For more than a year, Carl and Marsha Mueller went to extraordinary lengths to keep a terrifying secret.
In August 2013, their daughter Kayla was kidnapped in Syria by terrorists affiliated with the Islamic State. Believing that publicity would only put their daughter in greater danger, they heeded the warning of the terrorists and begged journalists around the world to keep her name out of reports and refrain from even mentioning that an American woman was being held hostage by Islamic State.
According to media reports, the parents also pleaded with American officials not to launch a risky mission to rescue her, and instead asked that her release be negotiated. Her father sold his auto parts business in order to be able to focus solely on trying to obtain his daughter’s release.
On Friday, these efforts came to an abrupt end when the name Kayla Mueller reverberated across the world, disclosed by the ISIS terror group. Mueller, they said, was dead, killed in an air attack against them in Syria by Jordanian forces.
“Almost another kind of violence, to release the name they said they wanted kept out of the media,” is how a friend of the family described the announcement by the terrorists.
The government of Jordan dismissed the statement as propaganda. U.S. officials said they have not seen any evidence to corroborate the report. The worried parents released a terse statement saying that they “are still hopeful that Kayla is alive.”
We certainly hope so as well.
The tragic saga of Ms. Mueller offers a glimpse into what could happen when a well-intentioned but naïve volunteer sets out to try to help refugees in one of the most dangerous parts of a tense Middle East.
Her career of volunteering started out in her home state of Arizona; later she relocated and worked with aid groups in northern India, in Tel Aviv, and in Yehudah and Shomron. She went back briefly to Arizona before moving to southeastern France, where she worked as an au pair while learning French in preparation for a planned move to Africa.
But the plight of families fleeing the violence in war-torn Syria drew her to Turkey in December 2012. She worked with the aid groups Support to Life and the Danish Refugee Council, assisting women and children who crossed into Turkey as refugees. She also made some trips into Syria and successfully helped reconnect family members separated by the fighting.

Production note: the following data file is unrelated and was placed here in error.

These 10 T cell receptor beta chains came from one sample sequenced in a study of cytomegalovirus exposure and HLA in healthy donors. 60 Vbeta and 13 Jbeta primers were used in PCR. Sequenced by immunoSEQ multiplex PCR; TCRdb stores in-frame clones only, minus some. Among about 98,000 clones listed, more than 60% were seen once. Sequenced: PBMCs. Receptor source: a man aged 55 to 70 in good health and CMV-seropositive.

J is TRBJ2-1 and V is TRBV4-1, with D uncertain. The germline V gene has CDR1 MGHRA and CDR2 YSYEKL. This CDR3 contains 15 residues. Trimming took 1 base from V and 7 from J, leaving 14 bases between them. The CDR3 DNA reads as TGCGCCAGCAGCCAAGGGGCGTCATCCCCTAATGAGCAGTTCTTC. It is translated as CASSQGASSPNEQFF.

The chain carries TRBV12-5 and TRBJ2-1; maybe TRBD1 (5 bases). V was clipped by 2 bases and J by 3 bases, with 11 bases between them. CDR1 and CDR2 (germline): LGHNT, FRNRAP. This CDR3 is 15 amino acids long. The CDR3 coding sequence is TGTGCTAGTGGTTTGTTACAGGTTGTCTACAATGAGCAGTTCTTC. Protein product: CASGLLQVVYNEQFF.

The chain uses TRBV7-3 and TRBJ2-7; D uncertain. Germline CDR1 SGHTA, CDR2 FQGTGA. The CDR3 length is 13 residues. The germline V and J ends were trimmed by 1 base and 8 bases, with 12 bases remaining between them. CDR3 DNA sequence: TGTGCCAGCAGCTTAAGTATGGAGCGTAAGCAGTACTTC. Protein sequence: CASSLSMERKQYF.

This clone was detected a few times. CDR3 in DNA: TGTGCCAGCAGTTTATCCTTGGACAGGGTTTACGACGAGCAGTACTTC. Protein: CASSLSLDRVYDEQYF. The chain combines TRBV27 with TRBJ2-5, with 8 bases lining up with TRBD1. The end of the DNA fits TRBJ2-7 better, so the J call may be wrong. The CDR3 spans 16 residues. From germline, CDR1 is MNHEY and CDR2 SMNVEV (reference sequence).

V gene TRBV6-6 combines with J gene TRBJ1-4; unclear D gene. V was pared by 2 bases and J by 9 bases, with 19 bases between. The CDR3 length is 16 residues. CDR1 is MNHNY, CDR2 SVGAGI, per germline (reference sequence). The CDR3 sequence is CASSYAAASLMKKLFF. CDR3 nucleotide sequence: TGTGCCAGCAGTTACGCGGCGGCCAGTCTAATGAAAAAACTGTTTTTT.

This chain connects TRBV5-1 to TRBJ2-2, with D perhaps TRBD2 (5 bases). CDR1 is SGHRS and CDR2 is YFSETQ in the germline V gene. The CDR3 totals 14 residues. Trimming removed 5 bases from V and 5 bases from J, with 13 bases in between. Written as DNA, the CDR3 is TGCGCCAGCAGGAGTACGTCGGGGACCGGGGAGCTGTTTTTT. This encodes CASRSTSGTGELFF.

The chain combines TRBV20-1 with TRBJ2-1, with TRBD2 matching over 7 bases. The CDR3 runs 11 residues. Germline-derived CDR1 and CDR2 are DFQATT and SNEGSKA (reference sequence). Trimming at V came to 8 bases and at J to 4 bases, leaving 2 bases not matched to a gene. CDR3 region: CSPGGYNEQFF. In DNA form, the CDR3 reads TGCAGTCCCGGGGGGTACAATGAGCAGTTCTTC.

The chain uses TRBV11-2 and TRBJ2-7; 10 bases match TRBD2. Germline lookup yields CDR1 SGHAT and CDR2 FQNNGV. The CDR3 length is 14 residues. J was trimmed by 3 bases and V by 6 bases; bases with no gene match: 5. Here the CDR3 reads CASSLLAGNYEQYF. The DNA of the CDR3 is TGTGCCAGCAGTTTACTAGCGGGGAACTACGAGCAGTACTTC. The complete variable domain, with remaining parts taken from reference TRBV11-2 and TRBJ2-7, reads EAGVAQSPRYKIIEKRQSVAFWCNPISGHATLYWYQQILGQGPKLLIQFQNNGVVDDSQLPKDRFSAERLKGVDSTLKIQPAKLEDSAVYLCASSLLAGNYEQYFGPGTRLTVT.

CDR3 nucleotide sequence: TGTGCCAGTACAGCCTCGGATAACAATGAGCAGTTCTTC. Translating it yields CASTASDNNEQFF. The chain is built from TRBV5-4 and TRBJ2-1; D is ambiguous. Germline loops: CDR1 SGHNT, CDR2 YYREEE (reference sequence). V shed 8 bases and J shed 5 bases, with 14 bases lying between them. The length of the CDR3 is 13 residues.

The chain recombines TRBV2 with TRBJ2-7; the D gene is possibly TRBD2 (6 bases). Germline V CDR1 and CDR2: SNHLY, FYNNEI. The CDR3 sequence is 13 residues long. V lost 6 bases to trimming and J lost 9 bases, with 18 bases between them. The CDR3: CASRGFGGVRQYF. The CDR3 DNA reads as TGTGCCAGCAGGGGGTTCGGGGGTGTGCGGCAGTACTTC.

On August 3, 2013, a technician sent by a company contracted by the aid group Doctors Without Borders/Médecins Sans Frontières (MSF) arrived at one of the organization’s structures in Aleppo, Syria, to perform repairs.
Unbeknownst to the MSF team, Kayla Mueller had decided to accompany the technician. Because additional time was required to carry out the repair work, the technician and Kayla were harbored overnight at the MSF hospital in Aleppo, due to safety concerns.
Upon completion of the repair work the following day, the MSF team organized transportation for Ms. Mueller and the technician to the Aleppo bus station, from where they were to depart for Turkey. During the drive to the bus station, Mueller was kidnapped and has not been seen since.
Like many motivated young Americans, this volunteer was hoping to make a real difference. The mission statement for Support to Life, one of the groups for which she was volunteering, calls for “promoting intercultural understanding and partnership to enable peace for all.”
It also stresses that “no sides are taken in conflict, and no statements are made regarding political, ethnic, religious or ideological beliefs.”
For generations, groups such as the Red Cross, shielded by their impartiality, were able to do important work in war zones. Even ruthless dictatorships recognized aid workers as neutral parties, and even when the aid workers refused to cooperate with them, the leaders generally refrained from persecuting them.
The ISIS terrorists were fully aware that this American woman had no intentions to fight them, or even be in their way. She hadn’t come to battle against evil; she merely sought to reunite family members. But for these mortal monsters it didn’t matter; in their relentless war against the rest of humanity, she was, in their eyes, a perfectly legitimate target.
Contrary to what some would like to believe, ISIS is not a small group of ragtag terrorists. These maniacs actually number in the tens of thousands, and could not possibly seize huge swaths of land in both Iraq and Syria without support from at least part of the local populace. Only when all residents of these countries dedicate themselves to the mission of eradicating the evil in their midst can the coalition airstrikes really start scoring victories against ISIS. Until then, while there may be a great need for basic humanitarian aid in the areas under ISIS control, as long as viciousness and evil reign supreme, there is no safe passage for those who want to improve the world.